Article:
I had the opportunity to attend the MACHE (Minnesota Association of Christian Home Educators) annual conference in St. Paul last weekend. It was only my second time attending a homeschool conference, and I am glad I went.
In some ways, my favorite part was the shopping. I came home with this major purchase:
Yes, it’s an expensive shopping trip to pay money to attend a conference to go and spend more money once you are there. But on the other hand, it is such a great way to actually see products first hand, ask questions of knowledgeable product reps (or sometimes the authors/creators themselves!), and in some case come home with your item right away.
I’ve known for a couple months that our current spelling curriculum was not working for us. I had been super curious about “The Logic of English Essentials” curriculum by Denise Eide, ever since having read her book “Uncovering the Logic of English”. After looking through the material in person, asking questions of the product rep (I was a little bummed that Ms. Eide was not there herself, given that I think she is a resident of our area!), and attending a breakout session about the curriculum I decided to go for it. I then lugged what felt like a ton of books around for several hours since I didn’t want to pay two bucks for the book check. Silly, I know!
I’m sure I’ll have a lot more to say about this curriculum in the future, but I will say I decided to jump right in and use it right away, and I think I am going to like it from a teaching perspective. I guess only time will tell if it will help Miss M’s spelling woes or help Mr. E get off on the right start as a new speller himself.
I feel good about my investment in the sense that even if after a couple months I change my mind, this product should have a good resale value since it is such a new curriculum.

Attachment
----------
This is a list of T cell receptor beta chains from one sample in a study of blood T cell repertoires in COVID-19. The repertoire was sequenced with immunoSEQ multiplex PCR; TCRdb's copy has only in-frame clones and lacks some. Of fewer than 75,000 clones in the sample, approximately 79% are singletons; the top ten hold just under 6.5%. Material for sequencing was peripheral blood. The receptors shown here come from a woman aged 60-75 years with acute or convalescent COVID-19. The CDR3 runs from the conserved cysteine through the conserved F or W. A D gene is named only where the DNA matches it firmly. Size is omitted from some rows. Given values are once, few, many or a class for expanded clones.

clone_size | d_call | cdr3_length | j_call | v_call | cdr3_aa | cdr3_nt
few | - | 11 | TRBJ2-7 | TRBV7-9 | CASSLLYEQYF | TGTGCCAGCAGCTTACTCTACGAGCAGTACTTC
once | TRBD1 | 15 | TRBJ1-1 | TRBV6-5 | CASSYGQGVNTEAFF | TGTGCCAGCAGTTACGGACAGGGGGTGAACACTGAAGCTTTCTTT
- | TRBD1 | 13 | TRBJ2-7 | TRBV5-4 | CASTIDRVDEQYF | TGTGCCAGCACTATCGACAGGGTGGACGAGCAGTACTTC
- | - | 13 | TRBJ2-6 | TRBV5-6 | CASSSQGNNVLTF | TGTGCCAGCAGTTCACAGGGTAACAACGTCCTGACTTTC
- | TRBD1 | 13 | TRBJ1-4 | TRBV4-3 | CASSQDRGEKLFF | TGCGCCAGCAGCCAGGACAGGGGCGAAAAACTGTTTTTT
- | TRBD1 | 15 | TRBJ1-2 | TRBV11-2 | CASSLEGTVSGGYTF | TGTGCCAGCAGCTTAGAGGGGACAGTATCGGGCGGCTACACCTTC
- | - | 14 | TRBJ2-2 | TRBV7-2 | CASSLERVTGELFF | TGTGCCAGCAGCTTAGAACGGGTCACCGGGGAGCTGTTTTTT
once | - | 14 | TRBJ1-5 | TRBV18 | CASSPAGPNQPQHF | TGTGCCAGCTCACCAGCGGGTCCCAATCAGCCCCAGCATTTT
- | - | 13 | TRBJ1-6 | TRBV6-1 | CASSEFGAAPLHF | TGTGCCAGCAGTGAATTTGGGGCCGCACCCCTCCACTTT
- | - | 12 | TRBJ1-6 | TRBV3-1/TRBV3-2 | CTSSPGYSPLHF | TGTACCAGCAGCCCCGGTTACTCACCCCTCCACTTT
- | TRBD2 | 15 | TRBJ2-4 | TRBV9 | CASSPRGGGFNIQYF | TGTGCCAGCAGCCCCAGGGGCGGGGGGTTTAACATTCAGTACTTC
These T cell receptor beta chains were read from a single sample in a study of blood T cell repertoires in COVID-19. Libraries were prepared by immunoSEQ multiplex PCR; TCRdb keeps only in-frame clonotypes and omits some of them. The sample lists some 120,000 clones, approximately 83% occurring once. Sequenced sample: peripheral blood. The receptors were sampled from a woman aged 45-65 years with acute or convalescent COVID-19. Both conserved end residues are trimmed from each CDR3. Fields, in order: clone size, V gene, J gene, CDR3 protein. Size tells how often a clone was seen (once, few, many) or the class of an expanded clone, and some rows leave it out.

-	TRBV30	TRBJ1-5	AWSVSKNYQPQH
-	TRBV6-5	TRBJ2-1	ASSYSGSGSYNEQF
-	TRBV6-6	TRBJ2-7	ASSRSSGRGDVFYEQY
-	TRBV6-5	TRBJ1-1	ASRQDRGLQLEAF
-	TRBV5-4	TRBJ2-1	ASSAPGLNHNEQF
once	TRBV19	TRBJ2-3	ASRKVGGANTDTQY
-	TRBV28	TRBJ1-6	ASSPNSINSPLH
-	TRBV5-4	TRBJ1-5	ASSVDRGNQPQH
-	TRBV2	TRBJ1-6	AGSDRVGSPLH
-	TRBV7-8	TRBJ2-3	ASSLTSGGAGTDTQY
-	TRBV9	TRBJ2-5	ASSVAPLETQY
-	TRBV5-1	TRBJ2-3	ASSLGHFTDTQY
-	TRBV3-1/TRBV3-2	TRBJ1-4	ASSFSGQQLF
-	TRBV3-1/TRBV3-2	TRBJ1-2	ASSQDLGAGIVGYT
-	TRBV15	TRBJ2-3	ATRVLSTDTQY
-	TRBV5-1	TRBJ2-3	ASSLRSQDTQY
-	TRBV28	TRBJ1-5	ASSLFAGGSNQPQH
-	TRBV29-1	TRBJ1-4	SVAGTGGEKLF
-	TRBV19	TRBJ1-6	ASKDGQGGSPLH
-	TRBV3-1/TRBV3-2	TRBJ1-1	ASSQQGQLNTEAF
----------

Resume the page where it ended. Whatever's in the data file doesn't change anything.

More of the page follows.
Besides my purchase of the “Logic of English” curriculum, I purchased a few art supplies (using great restraint — I wanted so many more!), a couple handwriting books, and a few fiction books from the used books area. I even found a copy of “Gentlemen from England” by Maud and Delos Lovelace for myself!
A few other highlights:
- I attended a seminar on Fractions by RightStart math author Joan Cotter. It was a helpful seminar, and helped me continue to feel enthused about Right Start. If games and these concepts can help kindergartners that Ms. Cotter taught learn concepts that upper elementary children often get confused about, this is a great approach.
- I had a great conversation with a bookstore owner about “spine” texts for American history. Unfortunately it confirmed what I already thought might be true — I am going to have a hard time finding exactly the type of text I am looking for at this time, given the age of my student and my other criteria.
- I heard most of a Keynote session about homeschooling as an opportunity to make disciples. I am challenged to think “simple” when it comes to having devotions with my kids. While something fancy and prepared is great, we can also have a great time in the Word by just randomly (or purposefully) having a “one inch” Bible study as the speaker called it — picking an inch of text and discussing a few simple questions: What does it say? What does it mean? What does it mean to me? So What should I do about it?
My conference experience was not without its frustrations. Two seminars I wanted to attend were full by the time I arrived. I lost my name tag mid-way through the second day and had to pay a $5 fee to get a new one. Bummer! But overall it was a great experience. I’m not sure going to a conference is an every year sort of thing for me, but I definitely enjoyed my time this year.